3. In case this is the first we’ve met and you are wondering who’s behind this venture or how it makes money: and it’s parent site are public services put out by two sociologists from Georgia Southern University. Both sites make no money (in fact they cost money). We are just a couple of nerdy sociologists trying to give back to our community.  ↩

Hold my BoomBox High

Music is a teacher’s best friend. Used well music can pull your students into a discussion, get them to consider controversial issues from new perspectives, and set a tone for a great class.

I play a song in the last minutes before class starts almost every time we meet. It is a really cool effect to have the music end and then say, “Ok, I’ve got 9:30 so let’s get started.” 1 It’s very theatrical, almost like how comedians use music to hype up an audience before their set. Especially when the song is up tempo, it starts the class with students leaning forward and interested as opposed to half asleep. I’ll put the song lyrics on the overhead when they reinforce the class discussion topic for the day.

It’s ideal to find a song that discusses the topic for the day, but when I can’t think of one I simply try to find a song that is at least enjoyable, minimally offensive to everyone’s tastes, and up tempo. Below is a short list of songs that I use in my classes and the topics I have them go with.

  1. First day of class – Show Goes On by Lupe Fiasco
  2. Race – All black everything by Lupe Fiasco
  3. Social Inequality – Working Class Hero by John Lennon
  4. Gender – When I Was a Boy by Dar Williams
  5. Sexuality – Born This Way by Lady Gaga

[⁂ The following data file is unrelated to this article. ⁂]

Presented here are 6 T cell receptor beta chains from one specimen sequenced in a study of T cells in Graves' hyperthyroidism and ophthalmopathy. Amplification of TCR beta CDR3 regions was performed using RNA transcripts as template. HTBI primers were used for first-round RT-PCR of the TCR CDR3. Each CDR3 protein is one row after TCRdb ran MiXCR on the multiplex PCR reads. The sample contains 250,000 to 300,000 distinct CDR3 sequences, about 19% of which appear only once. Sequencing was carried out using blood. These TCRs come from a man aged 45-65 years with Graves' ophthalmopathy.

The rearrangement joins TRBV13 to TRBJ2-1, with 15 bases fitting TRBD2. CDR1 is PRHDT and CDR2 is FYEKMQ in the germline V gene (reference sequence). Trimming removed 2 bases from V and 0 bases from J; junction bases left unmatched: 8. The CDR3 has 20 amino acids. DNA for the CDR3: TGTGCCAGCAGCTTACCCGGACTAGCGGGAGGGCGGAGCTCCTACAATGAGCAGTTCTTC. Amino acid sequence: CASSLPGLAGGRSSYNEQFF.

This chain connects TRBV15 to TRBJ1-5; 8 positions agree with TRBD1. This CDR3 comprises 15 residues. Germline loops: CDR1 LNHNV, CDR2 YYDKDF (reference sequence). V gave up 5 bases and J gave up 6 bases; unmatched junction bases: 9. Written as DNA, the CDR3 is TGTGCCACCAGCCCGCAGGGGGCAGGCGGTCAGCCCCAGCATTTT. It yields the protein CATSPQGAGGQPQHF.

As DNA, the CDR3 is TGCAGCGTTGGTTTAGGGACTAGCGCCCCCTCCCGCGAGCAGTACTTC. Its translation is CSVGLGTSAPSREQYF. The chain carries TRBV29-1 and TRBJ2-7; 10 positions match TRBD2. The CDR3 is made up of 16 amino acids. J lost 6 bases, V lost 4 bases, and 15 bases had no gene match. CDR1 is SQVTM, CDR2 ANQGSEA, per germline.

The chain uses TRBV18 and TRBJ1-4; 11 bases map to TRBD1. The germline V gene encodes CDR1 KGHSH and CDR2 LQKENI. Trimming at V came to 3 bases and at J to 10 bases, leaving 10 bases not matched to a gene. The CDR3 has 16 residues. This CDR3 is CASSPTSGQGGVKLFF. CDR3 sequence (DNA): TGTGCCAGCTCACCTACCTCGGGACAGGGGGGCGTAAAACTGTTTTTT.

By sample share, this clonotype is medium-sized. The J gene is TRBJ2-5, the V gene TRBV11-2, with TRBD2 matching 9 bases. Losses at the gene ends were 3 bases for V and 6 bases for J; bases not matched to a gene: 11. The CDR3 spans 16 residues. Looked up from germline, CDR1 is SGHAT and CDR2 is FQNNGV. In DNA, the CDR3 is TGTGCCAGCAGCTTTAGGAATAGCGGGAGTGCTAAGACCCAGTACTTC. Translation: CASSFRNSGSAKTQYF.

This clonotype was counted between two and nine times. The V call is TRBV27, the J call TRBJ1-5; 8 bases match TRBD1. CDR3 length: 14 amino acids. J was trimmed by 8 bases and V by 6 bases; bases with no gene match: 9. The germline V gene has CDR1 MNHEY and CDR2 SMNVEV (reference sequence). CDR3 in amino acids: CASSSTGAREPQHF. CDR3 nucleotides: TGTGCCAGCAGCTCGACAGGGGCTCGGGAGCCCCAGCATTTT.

6. Crime & Deviance – Prison Song by System of a Down
  7. Authority & Obedience – Monkey Wrench by Foo Fighters
  8. Environmental Sociology – Big Yellow Taxi by Joni Mitchell or cover by Counting Crows

I’ve linked to YouTube videos of all the songs so you can hear them, but I typically don’t show these in my classes. Also, I usually invest in the censored versions of the songs when they use really harsh language (Prison Song by System of a Down I’m looking at you here).

Share: What songs would you use?

What songs are you using in your classes or what songs would you use? Suggest a song by filling out the form below. You can download everyone’s suggestions here.

I create a form similar to this in my classes that allows my students to submit their song suggestions. The results have been hit and miss. Some songs have been amazing and others have been astonishingly offensive and totally unusable in class. However, I think this is a great way to get your students to take an active role in the class. If you play a student submission I highly recommend giving that student a shout out after the song is submitted. My students love it when I do that.